Oscar Grant was unarmed. He was lying face down on the Bay Area Rapid Transit (BART) platform on New Year’s Day 2009 when BART Officer Johannes Mehserle, as he was attempting to restrain Grant, pulled his pistol and shot the 22-year-old in the back. The video that would later go viral captured it all in chilling detail. Johannes Mehserle would lose his job, be arrested, and eventually stand trial for the homicide of Oscar Grant. On November 5, 2010, according the Christian Science Monitor, Mehserle was convicted of involuntary manslaughter and sentenced to 2 years in prison.
Counting time already served (292 days), Johannes Mehserle will walk out of prison in seven months.
Those observing the Los Angeles court proceedings were stunned when the sentence was handed down. Instead of the four-year sentence usually handed out, the judge sentenced Mehserle to two years. Instead of the “enhanced sentencing” that can be brought to bear in a case where a firearm was used, Los Angeles County Superior Court Judge Robert Perry chose not to employ it. The “enhancement” law usually automatically increases the sentencing, but the jury ruled that Mehserle may have mistaken his pistol for a taser, which has been the former BART officer’s defense since the shooting.
The decision to not use the enhancement law left the Oscar Grant family and supporters reportedly stunned, inside the courtroom and out. Later, Oscar Grant’s uncle compared the sentencing to that of Michael Vick’s for his involvement in dog fighting: “If a man goes to prison for killing a dog and he gets four years, then of course two years is not enough.”
Hundreds gathered to honor Oscar Grant outside Oakland City Hall during the day. By nightfall, hundreds more were in the streets to protest what many deemed as an unfair sentencing in the faraway L. A. courtroom (the trial had moved because the judge believed it may have not been possible for Johannes Mehserle to get a fair trial in Oakland).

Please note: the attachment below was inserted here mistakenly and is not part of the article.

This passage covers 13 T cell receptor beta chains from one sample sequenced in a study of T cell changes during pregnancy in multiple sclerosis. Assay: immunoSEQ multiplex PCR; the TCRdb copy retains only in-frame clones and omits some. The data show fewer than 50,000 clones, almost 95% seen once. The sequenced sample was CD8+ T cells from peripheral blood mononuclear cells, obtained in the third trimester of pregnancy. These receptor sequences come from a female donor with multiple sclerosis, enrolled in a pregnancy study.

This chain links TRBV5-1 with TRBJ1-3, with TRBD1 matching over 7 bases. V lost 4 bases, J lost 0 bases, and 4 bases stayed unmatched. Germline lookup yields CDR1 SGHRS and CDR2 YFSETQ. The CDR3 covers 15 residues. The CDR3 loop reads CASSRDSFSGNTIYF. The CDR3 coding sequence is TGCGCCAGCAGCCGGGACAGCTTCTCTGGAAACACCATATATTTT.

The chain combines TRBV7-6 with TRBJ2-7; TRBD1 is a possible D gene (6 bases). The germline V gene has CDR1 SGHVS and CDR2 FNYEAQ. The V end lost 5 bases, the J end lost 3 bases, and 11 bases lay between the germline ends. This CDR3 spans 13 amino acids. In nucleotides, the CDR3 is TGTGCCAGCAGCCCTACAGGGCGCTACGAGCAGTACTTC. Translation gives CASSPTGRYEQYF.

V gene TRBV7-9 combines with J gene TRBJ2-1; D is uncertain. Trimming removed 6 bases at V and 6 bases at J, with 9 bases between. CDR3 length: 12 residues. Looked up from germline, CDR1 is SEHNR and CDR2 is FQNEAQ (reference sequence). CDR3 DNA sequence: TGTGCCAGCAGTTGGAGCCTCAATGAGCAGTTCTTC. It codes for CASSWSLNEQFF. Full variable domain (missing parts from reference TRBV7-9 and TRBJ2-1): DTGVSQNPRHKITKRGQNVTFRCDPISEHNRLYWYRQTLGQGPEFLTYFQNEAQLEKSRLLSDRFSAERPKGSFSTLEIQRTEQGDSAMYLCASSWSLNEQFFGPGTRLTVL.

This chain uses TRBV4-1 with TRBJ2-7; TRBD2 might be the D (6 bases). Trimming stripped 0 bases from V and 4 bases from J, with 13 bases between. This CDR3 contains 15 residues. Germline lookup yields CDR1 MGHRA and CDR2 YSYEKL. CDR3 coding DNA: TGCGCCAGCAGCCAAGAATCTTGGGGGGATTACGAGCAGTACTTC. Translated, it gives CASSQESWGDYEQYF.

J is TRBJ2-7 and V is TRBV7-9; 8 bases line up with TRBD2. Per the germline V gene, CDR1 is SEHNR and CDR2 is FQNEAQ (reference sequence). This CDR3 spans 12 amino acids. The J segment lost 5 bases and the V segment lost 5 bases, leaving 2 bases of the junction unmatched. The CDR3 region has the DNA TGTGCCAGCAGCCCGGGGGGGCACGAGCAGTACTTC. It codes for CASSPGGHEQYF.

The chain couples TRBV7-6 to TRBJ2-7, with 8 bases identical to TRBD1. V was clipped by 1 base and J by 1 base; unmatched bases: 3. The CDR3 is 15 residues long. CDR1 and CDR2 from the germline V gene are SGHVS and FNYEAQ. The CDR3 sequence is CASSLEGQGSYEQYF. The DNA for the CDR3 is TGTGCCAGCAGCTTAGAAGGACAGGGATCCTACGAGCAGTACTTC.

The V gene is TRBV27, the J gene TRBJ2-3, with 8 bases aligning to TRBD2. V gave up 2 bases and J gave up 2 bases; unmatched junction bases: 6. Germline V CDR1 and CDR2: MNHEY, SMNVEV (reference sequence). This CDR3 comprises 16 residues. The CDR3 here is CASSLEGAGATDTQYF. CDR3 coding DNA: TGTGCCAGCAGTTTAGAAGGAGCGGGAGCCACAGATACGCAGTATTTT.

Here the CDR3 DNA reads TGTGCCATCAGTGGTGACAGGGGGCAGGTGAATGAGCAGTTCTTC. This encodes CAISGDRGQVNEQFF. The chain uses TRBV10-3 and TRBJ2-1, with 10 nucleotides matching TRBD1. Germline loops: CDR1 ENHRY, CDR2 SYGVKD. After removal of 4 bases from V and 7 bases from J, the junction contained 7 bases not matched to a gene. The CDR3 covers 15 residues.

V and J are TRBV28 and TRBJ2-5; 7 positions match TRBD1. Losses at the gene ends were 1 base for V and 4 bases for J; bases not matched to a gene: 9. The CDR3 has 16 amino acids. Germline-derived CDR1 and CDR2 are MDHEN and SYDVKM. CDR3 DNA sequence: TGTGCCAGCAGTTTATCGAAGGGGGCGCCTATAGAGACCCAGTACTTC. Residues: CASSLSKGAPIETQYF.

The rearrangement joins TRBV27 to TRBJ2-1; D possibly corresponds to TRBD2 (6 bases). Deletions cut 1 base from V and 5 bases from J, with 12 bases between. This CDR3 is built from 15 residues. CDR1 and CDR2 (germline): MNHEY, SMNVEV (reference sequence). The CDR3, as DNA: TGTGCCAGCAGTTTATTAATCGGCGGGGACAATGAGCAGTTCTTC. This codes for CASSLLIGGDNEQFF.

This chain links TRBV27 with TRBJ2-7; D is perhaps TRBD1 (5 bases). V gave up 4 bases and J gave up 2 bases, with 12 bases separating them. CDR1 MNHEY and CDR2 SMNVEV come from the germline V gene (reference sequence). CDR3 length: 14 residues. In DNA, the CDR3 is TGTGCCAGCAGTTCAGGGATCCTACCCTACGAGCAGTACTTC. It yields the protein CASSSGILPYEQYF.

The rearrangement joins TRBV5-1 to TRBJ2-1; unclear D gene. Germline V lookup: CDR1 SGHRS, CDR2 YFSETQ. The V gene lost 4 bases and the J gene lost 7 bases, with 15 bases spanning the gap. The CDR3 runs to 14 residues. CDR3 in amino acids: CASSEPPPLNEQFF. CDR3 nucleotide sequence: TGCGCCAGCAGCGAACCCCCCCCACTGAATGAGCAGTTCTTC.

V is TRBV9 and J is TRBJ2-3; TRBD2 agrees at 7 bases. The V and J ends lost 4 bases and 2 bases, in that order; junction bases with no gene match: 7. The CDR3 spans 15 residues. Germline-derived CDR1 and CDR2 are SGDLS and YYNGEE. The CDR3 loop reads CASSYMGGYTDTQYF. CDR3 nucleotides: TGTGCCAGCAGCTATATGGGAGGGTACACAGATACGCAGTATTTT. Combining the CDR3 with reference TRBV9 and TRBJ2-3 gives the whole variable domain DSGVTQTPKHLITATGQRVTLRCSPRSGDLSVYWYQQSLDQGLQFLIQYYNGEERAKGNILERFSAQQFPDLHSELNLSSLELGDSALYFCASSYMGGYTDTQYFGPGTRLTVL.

Oakland Police were out in force in anticipation of rioting and were able to quell much of the violence, although 50 arrests were made.
Demonstrations following the shooting of Oscar Grant in January 2009 turned to riots and saw millions of dollars worth of property damage as hundreds were arrested in the days that followed. Although the demonstrations had begun peacefully, days of a District Attorney not at least charging the young BART officer, who had subsequently resigned, with the shooting led to a frustrated group of protesters and demonstrators rioting. Fueling their anger had been a YouTube video that showed what looked to be a callous killing of another human being. An unarmed human being.
Many thought they were seeing justice delayed in January 2009. And as the days turned into months as the case proceeded to trial, many continued to feel justice being delayed by the slow grind of the court system. But when the final ruling came down, the Oscar Grant case did not feel like justice delayed. To most, it felt like justice denied.
“Mehserle Verdict: Johannes Mehserle sentencing stuns Oscar Grant supporters, sparks riots in Oakland,” CSMonitor.com